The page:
dotSwift 2019: A recap

  • February 13, 2019

The 2019 edition of dotSwift took place in Paris on the afternoon of January 28, at the Théâtre de Paris, in the 9th arrondissement, organized, as before, by the dotConferences team.

As the name suggests, the conference focuses heavily on the Swift language and the ways it can be leveraged to solve technological challenges and build great apps. This most recent edition featured 8 full talks and 5 lightning talks, and some working knowledge of Swift and experience working with Apple’s platform was necessary to fully appreciate their content. Here, we run through what was discussed on the day.

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Full Talks

1. Just Enough Objective-C by Daniel Jalkut

There’s no such thing as a pure Swift app, as all of Apple’s platforms are built around Objective-C. Given the popularity of the Swift language, many young developers have elected to stick to it, and are therefore completely unfamiliar with Objective-C. The goal of this talk, therefore, was to focus on the elements of Objective-C that play a key part in the inner workings of any modern app.

Daniel Jalkut first explained how the underlying Objective-C runtime environment dispatches method calls, and the ways in which this system is different from the one available in “pure Swift” code.

He then went on to show how this knowledge can be leveraged effectively, for instance by setting up powerful breakpoints, whose trigger mechanisms rely on the Objective-C runtime.

2. From Problem to Solution by Soroush Khanlou

Properly dealing with complexity is a challenge that app developers face on a daily basis. In his talk, Soroush Khanlou took the example of how code that performs network calls quickly increases in complexity as concepts such as authentication or background execution are introduced. He then built on this setup to demonstrate how it can be efficiently managed.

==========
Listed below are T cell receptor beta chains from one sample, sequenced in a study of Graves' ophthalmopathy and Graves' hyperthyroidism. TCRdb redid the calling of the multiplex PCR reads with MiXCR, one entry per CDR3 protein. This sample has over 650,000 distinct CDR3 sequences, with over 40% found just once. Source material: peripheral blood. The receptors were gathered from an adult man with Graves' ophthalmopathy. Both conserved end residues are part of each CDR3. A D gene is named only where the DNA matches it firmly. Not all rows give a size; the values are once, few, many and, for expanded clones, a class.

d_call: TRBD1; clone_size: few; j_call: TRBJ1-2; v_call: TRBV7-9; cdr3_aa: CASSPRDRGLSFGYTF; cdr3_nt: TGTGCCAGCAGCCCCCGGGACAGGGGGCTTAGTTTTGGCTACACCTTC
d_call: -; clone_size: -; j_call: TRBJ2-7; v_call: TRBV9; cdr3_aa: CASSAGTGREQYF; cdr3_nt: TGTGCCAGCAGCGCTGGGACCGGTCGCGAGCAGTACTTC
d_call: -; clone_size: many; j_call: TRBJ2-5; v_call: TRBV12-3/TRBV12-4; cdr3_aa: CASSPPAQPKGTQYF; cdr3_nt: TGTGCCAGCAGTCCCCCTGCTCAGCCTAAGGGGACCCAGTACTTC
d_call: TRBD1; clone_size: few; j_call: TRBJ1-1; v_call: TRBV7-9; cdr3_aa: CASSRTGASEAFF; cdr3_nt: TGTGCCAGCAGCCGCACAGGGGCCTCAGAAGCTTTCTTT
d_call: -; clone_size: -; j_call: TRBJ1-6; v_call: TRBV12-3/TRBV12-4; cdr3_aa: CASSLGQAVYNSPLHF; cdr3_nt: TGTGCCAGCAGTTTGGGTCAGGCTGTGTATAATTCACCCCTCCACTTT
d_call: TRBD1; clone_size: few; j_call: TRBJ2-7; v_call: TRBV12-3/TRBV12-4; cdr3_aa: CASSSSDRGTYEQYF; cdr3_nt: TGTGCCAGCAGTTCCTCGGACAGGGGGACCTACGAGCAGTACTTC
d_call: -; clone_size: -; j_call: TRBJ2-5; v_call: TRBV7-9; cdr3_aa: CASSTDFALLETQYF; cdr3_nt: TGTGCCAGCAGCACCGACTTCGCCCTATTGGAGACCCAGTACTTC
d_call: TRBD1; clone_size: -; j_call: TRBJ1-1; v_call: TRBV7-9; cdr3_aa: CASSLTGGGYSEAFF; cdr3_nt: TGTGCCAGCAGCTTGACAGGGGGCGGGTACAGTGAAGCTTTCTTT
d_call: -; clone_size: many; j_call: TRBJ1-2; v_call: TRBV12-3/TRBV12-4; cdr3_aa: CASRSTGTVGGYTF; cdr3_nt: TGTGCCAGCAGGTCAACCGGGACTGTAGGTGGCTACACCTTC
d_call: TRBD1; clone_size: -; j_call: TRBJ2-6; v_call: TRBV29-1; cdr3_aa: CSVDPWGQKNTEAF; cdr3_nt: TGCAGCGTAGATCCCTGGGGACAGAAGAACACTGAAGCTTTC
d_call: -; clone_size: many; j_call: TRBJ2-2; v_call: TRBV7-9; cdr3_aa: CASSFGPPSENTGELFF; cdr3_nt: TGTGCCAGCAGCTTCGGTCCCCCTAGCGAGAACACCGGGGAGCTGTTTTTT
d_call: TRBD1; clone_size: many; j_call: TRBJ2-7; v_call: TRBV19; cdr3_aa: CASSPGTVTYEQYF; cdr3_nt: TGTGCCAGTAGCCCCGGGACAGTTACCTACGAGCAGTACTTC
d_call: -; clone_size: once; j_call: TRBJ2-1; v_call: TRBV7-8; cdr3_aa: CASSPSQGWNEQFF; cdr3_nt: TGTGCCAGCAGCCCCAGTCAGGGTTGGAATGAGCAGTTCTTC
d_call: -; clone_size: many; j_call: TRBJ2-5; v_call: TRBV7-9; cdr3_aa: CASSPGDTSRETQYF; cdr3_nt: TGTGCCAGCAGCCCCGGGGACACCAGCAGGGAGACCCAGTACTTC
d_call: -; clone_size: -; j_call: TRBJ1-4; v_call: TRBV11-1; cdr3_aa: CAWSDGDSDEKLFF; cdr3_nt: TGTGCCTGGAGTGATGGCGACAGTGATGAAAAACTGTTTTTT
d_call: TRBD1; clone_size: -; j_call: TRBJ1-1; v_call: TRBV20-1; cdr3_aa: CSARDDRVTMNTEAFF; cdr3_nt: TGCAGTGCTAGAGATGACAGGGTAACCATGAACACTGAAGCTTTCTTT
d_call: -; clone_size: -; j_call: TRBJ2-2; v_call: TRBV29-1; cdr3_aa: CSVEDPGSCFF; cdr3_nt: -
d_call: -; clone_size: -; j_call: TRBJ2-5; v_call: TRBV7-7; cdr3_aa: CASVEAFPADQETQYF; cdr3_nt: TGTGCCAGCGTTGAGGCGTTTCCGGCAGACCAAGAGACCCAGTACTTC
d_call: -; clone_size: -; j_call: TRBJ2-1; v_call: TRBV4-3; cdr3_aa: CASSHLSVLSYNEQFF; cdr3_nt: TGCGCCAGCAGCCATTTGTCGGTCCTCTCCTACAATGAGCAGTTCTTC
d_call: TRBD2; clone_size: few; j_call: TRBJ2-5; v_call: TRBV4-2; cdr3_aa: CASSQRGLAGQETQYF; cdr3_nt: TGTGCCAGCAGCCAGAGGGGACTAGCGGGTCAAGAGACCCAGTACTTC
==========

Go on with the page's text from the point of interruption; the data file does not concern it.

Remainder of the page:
Khanlou advised using composition as a way of keeping complexity at bay and emphasized the importance of testability, outlining actionable steps, as below:

  1. Find the similarities in the problem.
  2. Develop the right abstraction for those similarities.
  3. Build tools to make it convenient to use.
  4. Extract the complexity within the abstraction.

3. Scientific Swift by Jeff Biggus

Scientific computing—the writing and execution of scientific computations—is not a topic that gets discussed often at mainstream tech conferences. Fortunately, this talk from Jeff Biggus was a great opportunity to bring yourself up to speed and realize how Swift is a particularly relevant tool for the topic.

Because Swift allows developers to use Unicode symbols within code identifiers (such as variable and function names), it is possible to use standard math symbols, such as ∂, ∑, or ∈, within your code.

In his talk, Biggus demonstrated how this makes it possible to transcript equations into code, using a syntax that stays very close to the original material and therefore ensuring it will be understandable to fellow scientists.

4. Wh@t Is Th@t (Attributes for Swift code) by Mark Dalrymple

Developers are familiar with the use of Swift attributes, such as “@discardableResult,” but few are aware of how they are actually implemented.